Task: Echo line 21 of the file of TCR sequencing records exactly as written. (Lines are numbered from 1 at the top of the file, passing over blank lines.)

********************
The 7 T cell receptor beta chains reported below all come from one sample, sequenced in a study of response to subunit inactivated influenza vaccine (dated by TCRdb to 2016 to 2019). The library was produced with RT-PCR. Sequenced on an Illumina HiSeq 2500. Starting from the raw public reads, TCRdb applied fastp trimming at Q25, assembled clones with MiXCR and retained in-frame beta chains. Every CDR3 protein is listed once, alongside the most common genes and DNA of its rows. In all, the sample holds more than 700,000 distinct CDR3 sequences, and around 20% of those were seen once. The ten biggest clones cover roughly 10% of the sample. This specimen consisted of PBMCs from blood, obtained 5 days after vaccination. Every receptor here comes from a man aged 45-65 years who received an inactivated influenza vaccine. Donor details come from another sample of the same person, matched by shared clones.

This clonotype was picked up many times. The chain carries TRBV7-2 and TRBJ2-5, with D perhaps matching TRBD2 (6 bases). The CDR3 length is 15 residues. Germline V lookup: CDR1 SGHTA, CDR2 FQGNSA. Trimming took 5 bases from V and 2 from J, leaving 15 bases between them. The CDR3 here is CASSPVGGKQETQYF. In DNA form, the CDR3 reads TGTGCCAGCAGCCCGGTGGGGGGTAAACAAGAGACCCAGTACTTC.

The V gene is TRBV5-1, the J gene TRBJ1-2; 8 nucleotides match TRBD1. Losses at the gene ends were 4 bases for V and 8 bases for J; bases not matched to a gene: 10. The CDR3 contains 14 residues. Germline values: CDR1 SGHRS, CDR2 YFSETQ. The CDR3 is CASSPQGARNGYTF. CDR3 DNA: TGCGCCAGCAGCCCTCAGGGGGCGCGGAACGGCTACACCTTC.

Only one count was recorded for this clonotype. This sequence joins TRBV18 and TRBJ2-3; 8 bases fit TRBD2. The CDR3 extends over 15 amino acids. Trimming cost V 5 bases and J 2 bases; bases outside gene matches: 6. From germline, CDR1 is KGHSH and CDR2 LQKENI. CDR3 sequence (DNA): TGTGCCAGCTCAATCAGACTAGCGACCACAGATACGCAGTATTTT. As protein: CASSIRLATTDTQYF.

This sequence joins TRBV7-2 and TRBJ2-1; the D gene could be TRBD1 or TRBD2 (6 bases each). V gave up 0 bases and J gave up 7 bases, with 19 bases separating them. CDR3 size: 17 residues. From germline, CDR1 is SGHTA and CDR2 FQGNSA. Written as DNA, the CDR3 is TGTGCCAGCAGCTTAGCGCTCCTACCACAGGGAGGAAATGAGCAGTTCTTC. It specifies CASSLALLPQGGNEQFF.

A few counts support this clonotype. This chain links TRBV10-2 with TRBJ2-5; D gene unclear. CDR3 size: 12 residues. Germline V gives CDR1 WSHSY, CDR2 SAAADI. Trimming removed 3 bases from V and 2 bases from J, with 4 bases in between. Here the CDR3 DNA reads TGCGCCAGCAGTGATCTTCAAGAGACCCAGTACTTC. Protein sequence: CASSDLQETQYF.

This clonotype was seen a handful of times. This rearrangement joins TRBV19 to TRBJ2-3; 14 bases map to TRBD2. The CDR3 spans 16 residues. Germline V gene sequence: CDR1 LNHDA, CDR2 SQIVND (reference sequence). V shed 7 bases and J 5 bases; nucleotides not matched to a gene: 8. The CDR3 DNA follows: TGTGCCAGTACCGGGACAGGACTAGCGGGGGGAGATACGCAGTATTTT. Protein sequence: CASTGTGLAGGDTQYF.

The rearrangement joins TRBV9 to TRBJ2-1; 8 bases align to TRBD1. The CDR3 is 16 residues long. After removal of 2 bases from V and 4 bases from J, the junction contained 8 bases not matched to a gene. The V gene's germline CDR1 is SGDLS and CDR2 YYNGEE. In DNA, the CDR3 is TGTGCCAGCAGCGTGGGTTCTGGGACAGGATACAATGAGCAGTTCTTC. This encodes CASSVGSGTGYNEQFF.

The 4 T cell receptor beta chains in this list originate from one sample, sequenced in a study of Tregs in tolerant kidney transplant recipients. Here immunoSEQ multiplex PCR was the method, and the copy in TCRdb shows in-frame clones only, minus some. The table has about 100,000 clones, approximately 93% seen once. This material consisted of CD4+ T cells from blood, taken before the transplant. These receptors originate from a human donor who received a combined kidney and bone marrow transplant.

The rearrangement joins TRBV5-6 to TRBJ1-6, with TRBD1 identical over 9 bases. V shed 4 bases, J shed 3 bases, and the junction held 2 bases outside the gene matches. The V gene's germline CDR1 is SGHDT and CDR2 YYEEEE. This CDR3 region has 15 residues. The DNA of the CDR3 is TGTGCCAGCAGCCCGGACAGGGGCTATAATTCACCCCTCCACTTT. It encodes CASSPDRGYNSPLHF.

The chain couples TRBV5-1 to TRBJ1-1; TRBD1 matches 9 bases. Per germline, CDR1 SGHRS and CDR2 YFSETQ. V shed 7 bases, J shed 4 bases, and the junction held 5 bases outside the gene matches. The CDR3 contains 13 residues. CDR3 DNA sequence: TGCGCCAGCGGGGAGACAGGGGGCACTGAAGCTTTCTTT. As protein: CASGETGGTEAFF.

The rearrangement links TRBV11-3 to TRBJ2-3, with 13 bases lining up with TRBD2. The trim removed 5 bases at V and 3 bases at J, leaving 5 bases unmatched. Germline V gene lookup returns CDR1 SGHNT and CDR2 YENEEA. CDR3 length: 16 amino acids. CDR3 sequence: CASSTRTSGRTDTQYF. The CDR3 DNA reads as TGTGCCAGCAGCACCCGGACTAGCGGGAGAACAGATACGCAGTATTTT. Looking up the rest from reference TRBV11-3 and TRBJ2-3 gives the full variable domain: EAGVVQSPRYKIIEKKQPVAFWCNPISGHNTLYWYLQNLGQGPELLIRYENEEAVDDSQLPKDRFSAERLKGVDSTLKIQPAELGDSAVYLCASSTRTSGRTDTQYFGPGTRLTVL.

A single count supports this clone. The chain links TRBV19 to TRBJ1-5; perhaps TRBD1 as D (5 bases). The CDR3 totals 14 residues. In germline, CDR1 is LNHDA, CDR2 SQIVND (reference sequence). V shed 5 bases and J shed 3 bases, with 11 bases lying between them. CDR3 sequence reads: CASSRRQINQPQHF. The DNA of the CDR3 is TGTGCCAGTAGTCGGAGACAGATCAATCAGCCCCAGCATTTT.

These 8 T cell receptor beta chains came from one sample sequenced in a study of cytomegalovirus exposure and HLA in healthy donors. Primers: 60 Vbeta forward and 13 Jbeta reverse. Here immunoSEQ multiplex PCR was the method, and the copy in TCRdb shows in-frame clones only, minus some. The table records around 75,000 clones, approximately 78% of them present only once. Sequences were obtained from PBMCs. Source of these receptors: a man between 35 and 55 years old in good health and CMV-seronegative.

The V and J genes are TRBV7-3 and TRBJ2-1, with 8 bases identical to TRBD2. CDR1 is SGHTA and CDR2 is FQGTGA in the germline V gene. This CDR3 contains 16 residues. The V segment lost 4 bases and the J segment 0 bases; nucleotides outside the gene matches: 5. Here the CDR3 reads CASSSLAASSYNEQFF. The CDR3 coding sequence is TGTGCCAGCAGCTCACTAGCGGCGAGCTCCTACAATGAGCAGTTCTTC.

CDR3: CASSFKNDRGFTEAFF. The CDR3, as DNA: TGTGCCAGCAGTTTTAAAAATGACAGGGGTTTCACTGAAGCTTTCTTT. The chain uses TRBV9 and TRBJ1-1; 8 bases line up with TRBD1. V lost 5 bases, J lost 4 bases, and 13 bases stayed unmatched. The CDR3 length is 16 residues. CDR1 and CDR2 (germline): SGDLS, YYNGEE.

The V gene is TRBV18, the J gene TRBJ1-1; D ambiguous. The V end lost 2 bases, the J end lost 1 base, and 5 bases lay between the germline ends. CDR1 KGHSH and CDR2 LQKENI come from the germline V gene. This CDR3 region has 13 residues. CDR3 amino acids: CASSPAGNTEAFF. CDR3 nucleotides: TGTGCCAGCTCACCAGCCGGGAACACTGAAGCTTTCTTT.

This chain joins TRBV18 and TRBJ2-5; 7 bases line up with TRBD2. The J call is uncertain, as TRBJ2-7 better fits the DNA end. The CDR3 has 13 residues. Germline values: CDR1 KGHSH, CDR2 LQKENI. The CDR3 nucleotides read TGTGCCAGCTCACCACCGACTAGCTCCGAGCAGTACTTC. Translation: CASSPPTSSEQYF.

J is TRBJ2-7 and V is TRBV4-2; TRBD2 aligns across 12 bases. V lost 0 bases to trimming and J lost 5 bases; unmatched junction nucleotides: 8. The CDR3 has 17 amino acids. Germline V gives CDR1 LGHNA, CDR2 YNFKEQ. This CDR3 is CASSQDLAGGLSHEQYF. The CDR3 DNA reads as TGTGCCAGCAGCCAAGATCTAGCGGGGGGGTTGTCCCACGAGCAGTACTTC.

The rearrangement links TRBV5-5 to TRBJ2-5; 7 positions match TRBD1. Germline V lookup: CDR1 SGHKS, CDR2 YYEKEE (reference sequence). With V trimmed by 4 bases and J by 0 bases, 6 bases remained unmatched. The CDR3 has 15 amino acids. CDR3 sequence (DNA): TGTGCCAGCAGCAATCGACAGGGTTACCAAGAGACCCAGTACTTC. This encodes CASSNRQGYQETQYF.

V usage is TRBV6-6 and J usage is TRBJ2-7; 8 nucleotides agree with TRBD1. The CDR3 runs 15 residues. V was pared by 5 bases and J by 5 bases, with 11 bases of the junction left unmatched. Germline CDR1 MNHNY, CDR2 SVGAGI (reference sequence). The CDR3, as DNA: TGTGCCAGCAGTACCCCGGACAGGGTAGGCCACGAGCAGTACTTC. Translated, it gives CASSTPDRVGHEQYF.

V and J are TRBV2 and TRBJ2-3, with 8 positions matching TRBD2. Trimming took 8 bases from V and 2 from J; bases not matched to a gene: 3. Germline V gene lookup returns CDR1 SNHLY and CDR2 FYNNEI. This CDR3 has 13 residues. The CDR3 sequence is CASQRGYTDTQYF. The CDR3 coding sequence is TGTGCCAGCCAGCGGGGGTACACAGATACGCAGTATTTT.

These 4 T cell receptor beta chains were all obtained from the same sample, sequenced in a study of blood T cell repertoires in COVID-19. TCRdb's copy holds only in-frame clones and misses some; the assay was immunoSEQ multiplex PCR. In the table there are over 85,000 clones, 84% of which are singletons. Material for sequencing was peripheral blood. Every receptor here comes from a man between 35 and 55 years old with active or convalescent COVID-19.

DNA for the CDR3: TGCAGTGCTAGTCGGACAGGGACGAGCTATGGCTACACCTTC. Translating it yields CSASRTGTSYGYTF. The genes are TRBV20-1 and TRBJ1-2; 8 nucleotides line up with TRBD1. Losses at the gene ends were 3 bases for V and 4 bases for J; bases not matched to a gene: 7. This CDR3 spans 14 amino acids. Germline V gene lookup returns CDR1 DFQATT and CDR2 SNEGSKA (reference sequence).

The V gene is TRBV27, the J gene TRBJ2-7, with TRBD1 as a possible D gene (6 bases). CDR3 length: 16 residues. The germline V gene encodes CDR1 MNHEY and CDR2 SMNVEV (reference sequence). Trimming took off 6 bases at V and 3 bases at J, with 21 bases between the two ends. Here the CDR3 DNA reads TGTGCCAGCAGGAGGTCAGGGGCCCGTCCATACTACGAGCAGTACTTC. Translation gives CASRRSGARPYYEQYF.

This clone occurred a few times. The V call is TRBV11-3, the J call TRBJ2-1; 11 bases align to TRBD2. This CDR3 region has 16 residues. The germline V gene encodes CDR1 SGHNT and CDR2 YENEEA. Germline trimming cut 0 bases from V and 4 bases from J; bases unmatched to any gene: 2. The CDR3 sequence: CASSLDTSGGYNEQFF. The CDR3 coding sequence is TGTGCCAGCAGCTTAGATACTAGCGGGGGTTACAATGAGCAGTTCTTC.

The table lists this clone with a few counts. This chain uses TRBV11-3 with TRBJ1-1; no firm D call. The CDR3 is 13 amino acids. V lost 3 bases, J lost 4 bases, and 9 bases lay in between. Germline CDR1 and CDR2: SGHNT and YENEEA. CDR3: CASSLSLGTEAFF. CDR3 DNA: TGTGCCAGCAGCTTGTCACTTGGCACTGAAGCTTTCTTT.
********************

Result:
V usage is TRBV6-6 and J usage is TRBJ2-7; 8 nucleotides agree with TRBD1. The CDR3 runs 15 residues. V was pared by 5 bases and J by 5 bases, with 11 bases of the junction left unmatched. Germline CDR1 MNHNY, CDR2 SVGAGI (reference sequence). The CDR3, as DNA: TGTGCCAGCAGTACCCCGGACAGGGTAGGCCACGAGCAGTACTTC. Translated, it gives CASSTPDRVGHEQYF.